Archive for April, 2018

I got this book just before vacation and had such a great experience with it, that I read it in two days and downloaded two more of Matt Tommey’s books. The book was not exactly what I expected. I expected it to be more about art. What it really was, was a book about how we artists can thrive in our lives as children of God and, as a result, in every aspect of our lives. The book goes beyond just making art, to making the art we were designed and created to create. This is book is in and of itself an awesome inspiring work of art that made me imagine new possibilities and inspired new idea and dreams. I can’t wait to see all that God is going to do. This is one of those books that I will return to over again. I recommend this to every believing artist and pretty much everyone else. I cannot recommend this book highly enough.

I decided to do something a little different this week, and it will be difficult to post for a few days, so I thought I would share a few memes from a new character I am working on. I call him “smART alec.” Enjoy, and if you like them, share them!

Dave Weiss here checking in. Where usually I post articles about all things God, church and creativity and usually the intersection of all of the above, today I am seeking answers. I need to understand the rhyme and reason of who is coming here, and what draws you in. I’ll tell you why. I usually seem to get about 30 of you hitting this site on a daily basis. While I’d love to have millions, I am exceedingly grateful to and for all of you who come on here and check in on what’s going on. Lately though I have been noticing a phenomenon. About once every two weeks or so, all of the sudden one day my traffic will skyrocket (well for me anyway) to about 300. Needless to say that makes me pretty happy, but I have no idea why. It’s not like there are specific topics people are hitting. It all feels pretty random—like their’s no rhyme or reason to it.

Now to be sure, I am excited any time anyone hits this site and takes the time to read what I’ve written. That is a true blessing. And perhaps it may also be a blessing that I can’t spot the trend that causes this, because it may tempt me to be more formulaic, in an attempt to replicate results. I try to be a little more spirit led than all that, and just write what I feel led to write about.

I guess what I am asking today is what makes you stop by to read these posts? Are you sharing them to other sites? If you are, THANK YOU! I’m trying to get a handle on how to make this site as helpful as possible, because I really and truly believe that God is moving in the arts and creativity in His Church, and I want to be a faithful servant to Him and to this movement. Any insights into the rhyme and reason of this would be most helpful.

And again thank you for tuning in. You are more appreciated than you will ever know.

I’m working through a sermon series right now on the Sermon on the Mount. I call it The Greatest Sermon (Series) Ever, which might seem to be odd considering the title of this post, so maybe I better explain it. I have no illusions of preaching the greatest sermon series ever. Far better people have come before, and to be even think about being the greatest in so great a company would be the extent of hubris. No, the title is just a way to pique people’s interest. In actuality, the series is based on the greatest sermon ever, preached by the greatest preacher ever, Jesus Christ. I am loving the preparation and creation of this series.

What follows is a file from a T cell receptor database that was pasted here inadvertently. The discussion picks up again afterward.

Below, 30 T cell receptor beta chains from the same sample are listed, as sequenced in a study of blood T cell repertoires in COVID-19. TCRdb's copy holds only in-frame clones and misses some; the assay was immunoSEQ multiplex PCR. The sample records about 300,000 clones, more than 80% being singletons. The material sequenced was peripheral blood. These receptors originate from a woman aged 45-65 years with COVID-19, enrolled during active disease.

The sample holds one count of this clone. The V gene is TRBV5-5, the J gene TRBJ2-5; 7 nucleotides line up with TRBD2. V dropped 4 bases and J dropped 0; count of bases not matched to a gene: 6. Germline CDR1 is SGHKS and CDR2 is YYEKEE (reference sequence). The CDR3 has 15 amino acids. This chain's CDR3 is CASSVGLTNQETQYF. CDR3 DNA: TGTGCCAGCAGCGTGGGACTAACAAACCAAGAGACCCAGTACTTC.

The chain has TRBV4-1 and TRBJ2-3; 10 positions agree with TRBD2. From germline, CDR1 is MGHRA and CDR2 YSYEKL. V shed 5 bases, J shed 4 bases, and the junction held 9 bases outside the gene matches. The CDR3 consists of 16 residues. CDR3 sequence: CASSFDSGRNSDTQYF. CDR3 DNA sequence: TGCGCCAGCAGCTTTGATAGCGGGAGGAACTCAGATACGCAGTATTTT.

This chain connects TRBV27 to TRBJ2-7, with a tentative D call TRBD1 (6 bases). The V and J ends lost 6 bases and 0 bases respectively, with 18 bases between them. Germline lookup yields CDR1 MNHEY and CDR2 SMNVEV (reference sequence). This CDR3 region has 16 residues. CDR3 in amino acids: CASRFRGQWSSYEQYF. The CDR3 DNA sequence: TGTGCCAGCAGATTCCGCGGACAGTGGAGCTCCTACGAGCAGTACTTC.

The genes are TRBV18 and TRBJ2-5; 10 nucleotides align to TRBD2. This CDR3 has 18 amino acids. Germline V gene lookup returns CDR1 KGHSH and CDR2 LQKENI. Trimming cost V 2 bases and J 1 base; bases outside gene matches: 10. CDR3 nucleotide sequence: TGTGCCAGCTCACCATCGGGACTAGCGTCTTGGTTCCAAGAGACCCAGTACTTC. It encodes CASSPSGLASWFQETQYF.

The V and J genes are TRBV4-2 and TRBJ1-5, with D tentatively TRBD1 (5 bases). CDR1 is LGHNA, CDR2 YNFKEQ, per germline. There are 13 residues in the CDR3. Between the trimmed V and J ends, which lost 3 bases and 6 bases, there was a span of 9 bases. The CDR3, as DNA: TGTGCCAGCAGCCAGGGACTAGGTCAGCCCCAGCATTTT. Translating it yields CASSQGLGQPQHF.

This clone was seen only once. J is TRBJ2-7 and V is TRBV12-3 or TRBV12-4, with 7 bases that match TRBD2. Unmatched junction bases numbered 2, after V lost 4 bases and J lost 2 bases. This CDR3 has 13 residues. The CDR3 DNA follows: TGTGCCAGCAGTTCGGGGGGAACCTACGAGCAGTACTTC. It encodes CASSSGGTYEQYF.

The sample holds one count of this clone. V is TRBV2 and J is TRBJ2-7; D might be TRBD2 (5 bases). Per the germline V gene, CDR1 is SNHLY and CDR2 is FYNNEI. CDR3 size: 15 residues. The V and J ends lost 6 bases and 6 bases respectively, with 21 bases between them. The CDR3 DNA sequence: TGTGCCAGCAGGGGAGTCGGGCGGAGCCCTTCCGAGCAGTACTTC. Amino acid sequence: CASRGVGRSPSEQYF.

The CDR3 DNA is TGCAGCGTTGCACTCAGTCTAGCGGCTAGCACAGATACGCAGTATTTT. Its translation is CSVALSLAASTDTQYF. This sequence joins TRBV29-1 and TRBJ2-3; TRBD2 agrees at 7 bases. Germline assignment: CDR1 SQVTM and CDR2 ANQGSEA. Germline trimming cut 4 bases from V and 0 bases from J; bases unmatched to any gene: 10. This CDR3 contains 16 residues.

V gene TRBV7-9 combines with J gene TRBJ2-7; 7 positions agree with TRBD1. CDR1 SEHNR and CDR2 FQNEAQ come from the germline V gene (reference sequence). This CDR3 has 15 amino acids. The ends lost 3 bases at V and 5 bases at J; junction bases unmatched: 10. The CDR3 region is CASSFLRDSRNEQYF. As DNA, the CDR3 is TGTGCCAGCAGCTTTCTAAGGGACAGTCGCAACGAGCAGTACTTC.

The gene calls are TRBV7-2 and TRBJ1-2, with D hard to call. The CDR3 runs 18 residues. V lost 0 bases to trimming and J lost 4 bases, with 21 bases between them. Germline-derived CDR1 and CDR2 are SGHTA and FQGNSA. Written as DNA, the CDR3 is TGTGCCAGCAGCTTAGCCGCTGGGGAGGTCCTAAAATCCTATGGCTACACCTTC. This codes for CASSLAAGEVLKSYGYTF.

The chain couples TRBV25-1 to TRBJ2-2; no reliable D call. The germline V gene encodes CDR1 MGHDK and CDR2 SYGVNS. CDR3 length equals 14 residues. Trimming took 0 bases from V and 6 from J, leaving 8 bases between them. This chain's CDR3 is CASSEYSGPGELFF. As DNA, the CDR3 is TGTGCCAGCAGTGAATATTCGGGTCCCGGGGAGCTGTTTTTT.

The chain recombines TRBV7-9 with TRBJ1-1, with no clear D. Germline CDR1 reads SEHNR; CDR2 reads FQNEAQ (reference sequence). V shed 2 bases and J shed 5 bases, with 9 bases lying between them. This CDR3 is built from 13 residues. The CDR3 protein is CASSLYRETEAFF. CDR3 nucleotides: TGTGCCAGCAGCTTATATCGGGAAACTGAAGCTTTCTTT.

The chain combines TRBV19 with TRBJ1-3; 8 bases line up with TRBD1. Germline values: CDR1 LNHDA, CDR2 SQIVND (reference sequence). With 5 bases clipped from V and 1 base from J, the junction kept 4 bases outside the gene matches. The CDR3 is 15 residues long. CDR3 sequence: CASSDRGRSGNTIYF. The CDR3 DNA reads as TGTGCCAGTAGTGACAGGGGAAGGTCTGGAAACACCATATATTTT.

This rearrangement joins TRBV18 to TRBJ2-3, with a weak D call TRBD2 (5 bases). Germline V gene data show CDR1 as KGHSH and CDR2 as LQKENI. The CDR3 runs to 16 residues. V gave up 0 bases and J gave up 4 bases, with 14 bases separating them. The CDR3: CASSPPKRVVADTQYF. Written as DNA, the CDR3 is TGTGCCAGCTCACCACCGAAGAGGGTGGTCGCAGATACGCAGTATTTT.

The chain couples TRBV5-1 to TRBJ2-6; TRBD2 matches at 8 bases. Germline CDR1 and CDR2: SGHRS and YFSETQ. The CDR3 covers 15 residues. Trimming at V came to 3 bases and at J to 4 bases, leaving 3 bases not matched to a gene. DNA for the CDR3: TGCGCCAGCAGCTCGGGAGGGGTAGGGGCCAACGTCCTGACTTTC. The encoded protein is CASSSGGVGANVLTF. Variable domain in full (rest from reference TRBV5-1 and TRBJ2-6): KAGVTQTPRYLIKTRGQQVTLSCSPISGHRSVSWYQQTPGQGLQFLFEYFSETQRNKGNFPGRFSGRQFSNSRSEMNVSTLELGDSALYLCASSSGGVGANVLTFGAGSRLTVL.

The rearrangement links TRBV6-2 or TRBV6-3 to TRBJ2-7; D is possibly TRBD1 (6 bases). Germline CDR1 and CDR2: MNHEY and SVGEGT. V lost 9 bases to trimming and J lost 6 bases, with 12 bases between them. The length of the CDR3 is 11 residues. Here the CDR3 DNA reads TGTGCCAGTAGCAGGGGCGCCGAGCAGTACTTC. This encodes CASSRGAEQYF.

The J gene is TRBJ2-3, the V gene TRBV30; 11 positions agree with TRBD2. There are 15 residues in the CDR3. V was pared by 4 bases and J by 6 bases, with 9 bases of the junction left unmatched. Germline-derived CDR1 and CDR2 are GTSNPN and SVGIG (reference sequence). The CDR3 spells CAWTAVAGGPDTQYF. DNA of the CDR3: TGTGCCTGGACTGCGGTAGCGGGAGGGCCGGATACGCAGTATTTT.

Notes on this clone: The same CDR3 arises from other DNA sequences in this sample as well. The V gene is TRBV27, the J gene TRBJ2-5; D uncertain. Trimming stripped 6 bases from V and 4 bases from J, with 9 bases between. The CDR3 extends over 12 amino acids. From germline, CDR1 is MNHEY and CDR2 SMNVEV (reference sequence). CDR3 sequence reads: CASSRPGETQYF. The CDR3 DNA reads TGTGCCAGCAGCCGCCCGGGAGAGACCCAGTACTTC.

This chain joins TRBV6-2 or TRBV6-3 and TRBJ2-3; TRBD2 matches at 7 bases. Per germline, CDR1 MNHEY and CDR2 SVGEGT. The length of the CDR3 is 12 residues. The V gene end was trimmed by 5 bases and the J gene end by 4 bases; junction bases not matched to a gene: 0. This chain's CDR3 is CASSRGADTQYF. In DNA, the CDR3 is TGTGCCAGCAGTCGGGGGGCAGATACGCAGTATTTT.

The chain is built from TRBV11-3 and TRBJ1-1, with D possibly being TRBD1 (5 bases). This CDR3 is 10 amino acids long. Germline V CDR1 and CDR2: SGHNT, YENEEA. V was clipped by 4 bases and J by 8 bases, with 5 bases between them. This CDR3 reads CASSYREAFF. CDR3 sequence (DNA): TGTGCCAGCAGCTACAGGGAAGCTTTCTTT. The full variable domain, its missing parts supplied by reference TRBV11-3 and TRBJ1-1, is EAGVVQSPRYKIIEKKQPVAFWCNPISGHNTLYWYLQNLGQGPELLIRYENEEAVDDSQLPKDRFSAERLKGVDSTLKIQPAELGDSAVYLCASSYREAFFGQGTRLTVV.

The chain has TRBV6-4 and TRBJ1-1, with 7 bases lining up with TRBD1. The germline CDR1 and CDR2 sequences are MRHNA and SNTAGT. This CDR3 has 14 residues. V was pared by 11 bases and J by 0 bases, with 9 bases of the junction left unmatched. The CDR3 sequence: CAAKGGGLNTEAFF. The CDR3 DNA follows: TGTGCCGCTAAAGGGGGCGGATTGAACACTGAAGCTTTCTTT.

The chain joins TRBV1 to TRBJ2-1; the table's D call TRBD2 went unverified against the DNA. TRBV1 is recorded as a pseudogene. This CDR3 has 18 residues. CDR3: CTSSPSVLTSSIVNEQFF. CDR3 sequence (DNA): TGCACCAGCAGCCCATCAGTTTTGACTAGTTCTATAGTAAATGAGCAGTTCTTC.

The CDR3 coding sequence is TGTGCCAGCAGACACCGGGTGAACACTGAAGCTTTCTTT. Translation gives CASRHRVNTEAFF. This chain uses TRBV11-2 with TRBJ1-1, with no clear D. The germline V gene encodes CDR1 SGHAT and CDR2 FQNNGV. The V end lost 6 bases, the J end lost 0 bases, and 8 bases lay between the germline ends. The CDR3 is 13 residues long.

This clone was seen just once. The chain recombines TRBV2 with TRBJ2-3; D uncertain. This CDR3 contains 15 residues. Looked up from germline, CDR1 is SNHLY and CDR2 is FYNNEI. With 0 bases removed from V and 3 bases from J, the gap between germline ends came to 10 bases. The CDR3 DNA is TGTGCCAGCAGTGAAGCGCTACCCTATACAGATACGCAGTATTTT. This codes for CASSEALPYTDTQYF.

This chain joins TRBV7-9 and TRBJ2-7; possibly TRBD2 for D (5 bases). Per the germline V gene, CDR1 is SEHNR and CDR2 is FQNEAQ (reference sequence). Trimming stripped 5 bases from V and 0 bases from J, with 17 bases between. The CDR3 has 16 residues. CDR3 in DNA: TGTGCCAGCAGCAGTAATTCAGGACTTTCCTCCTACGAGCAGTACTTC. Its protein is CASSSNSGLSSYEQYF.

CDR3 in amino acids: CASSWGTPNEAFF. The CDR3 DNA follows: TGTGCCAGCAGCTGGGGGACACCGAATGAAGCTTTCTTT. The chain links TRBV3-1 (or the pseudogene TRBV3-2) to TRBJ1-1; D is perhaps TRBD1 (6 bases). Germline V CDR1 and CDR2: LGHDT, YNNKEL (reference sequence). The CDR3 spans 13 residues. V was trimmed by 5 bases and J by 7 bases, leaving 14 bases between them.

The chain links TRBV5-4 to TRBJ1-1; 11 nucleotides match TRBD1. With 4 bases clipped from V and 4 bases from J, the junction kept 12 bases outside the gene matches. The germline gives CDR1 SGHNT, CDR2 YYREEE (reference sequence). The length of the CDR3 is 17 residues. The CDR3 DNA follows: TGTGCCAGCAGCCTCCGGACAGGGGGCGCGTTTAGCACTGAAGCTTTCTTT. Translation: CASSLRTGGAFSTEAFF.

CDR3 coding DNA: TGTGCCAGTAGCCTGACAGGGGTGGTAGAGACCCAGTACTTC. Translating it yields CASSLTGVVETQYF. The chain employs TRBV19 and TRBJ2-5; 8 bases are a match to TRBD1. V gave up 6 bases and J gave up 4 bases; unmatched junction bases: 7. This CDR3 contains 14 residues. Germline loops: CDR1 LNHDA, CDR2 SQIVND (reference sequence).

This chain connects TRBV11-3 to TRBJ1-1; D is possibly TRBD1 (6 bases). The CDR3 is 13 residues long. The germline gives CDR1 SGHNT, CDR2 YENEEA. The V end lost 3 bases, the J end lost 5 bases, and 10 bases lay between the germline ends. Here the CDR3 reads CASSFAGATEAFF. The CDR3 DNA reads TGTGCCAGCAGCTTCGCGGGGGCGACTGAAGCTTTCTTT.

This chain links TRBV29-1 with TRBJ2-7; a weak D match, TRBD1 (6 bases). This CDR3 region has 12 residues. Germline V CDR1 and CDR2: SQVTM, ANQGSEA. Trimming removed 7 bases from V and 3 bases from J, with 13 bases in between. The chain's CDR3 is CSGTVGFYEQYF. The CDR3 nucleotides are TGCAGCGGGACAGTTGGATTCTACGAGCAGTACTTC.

I recently preached a message on what some scholars believe to be the text for Jesus message, a passage called the Beatitudes. Beatitude means blessing and these are some of the most interesting blessings of all time. The reason for that is simple. They look completely upside down, but the things is they’re not. The beatitudes look upside down because our world is upside down.

One of the most interesting ones to me is Blessed are the meek for they shall inherit the earth. No, they’re not most interesting because they’re the only lyrics to the Overture on my favorite band Rush’s magnum opus 2112, but think about it, do we really believe the meek will inherit the earth. In our world, it’s the rich and the powerful that seem to be the most likely to succeed at inheriting this earth we live in. But Jesus says something else. He says it’s the meek and He modeled that for us, specifically when He rode into Jerusalem on the colt of a donkey. He didn’t come with a lot of fanfare. He didn’t ride in on His white stallion. He came as a king coming in peace on the meekest, most unassuming creature imaginable. He was meek and yet He reigns.

The people expected something different. They expected Messiah to be the conquering hero and one could argue that their response changing from Hosanna on Sunday to Crucify on Friday, may be the result of their disappointment. They didn’t want a meek savior, they wanted yet another conqueror to overthrow yet another world empire and in the process they missed the real miracle that meekly stood before them.

The meek really will inherit the earth, Jesus said it and I believe in, but in the creative world, meekness seems to be no more prized than it was in Messiahs. We need to toot our own horns if we want to get ahead. We have to do as much shameless self promotion as we possibly can. It’s what people expect from us. They expect us to be outlandish, out there, and maybe even a little weird. They expect us to dance through this world saying “Hey look at me.” At the end of the day, will that really get us where we want to be. Is there room in this world for a meek, gentle Christ-like creative. I think there is, and I think maybe, just maybe, that’s what Jesus wants from us. So I thought I’d pose the question today. How would it look for us to be meek, God-honoring, God-glorifying creatives? I’d also be curious as to what you think meek creatives will inherit. Will it be the earth, with the rest of the meek, or will it be something different in the creative realm? I’ll be curious to read your comments.